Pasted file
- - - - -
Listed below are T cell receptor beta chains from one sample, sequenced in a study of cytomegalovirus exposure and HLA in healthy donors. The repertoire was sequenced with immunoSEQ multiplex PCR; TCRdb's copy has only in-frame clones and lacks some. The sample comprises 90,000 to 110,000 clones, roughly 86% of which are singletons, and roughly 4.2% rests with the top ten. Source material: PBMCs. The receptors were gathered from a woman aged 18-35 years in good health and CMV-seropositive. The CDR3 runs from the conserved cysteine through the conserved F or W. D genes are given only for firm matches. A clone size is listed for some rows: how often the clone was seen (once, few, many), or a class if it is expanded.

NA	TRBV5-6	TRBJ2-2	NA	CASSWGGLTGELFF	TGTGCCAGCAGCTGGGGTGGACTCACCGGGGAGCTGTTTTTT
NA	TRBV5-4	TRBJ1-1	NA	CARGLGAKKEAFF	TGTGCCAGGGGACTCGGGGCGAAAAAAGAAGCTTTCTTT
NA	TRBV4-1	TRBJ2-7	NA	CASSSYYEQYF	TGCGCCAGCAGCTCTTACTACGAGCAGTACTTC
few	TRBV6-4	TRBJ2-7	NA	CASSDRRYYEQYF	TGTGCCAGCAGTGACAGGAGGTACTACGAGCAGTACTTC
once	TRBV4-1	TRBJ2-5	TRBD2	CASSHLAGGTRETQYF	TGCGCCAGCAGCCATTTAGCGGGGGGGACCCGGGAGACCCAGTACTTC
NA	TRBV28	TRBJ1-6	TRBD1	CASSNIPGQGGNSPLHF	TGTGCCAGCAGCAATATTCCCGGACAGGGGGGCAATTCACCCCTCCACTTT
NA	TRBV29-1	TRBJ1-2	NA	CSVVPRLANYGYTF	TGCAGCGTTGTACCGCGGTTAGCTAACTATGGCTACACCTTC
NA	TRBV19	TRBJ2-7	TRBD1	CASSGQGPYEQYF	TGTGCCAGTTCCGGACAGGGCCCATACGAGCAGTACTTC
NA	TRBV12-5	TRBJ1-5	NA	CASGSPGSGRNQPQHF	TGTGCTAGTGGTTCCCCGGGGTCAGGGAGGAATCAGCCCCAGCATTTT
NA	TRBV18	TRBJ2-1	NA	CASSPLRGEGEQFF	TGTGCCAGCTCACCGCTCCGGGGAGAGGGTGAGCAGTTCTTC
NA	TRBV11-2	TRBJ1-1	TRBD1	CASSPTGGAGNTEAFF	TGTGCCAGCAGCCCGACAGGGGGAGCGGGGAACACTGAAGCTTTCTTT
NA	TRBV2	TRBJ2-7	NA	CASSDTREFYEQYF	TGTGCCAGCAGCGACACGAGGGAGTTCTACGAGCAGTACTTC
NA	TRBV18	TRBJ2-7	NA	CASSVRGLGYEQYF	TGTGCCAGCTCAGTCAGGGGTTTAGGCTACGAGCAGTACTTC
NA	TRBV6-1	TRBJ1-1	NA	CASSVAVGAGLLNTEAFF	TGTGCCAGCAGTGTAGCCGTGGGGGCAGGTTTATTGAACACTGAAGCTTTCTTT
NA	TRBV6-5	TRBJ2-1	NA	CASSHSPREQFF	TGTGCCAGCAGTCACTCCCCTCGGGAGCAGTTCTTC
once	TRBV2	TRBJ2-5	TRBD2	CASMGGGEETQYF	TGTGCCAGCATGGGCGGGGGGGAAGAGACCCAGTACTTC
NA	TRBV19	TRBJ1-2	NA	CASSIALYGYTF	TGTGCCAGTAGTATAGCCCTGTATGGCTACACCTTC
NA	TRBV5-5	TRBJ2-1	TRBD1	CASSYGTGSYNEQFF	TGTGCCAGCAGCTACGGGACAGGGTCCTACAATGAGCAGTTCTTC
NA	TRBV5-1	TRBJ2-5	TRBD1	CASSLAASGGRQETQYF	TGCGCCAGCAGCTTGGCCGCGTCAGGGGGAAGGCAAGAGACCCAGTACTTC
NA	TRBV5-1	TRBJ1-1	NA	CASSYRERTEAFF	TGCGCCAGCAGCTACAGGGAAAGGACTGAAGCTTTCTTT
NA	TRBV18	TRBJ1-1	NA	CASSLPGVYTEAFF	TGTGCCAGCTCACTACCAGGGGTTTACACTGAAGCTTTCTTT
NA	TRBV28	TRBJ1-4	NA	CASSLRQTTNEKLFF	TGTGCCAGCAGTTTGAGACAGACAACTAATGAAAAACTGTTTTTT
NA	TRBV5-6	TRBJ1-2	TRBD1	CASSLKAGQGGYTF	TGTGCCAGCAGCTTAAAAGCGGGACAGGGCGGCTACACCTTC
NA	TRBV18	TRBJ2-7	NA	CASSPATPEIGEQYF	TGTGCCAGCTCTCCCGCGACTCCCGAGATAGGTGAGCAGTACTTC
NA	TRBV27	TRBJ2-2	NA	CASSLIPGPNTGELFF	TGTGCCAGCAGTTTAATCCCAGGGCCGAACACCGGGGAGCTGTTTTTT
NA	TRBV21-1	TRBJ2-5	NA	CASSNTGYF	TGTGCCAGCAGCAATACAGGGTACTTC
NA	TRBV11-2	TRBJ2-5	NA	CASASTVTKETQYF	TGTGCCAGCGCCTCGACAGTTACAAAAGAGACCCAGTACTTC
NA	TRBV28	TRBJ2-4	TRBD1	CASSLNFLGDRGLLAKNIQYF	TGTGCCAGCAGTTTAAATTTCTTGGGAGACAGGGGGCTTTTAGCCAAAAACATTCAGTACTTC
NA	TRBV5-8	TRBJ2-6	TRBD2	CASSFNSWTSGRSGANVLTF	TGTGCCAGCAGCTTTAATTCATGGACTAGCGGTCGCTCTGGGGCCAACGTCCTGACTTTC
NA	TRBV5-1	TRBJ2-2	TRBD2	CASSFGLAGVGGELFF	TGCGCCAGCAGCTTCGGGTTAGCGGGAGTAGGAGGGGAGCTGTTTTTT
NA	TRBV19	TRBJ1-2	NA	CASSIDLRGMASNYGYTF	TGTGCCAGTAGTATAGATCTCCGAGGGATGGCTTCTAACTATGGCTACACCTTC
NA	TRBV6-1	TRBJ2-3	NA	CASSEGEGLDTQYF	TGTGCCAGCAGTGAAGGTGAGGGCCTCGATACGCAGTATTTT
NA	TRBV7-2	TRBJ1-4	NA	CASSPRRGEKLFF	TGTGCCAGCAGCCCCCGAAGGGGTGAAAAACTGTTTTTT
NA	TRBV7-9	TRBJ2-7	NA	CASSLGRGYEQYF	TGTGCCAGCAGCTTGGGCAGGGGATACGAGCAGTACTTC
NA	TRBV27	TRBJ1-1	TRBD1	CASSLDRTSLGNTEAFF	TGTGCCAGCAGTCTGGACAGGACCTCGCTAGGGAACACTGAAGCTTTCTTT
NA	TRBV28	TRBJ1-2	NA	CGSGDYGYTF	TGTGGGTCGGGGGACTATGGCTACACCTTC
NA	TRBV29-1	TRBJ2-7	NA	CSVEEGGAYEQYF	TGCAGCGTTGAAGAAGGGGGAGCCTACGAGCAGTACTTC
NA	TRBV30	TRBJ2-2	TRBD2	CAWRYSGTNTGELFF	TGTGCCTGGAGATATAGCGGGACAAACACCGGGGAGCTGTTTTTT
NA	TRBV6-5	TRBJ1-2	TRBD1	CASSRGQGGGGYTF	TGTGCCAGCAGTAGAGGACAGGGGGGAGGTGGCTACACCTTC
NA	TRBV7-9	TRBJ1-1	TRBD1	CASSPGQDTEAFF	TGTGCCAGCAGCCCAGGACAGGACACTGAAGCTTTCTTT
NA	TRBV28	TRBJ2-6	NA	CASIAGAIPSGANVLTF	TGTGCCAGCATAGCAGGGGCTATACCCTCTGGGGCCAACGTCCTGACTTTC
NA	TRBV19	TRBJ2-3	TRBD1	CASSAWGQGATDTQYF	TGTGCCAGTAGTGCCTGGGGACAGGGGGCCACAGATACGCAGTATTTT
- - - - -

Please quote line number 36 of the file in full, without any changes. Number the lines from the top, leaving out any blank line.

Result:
NA	TRBV27	TRBJ1-1	TRBD1	CASSLDRTSLGNTEAFF	TGTGCCAGCAGTCTGGACAGGACCTCGCTAGGGAACACTGAAGCTTTCTTT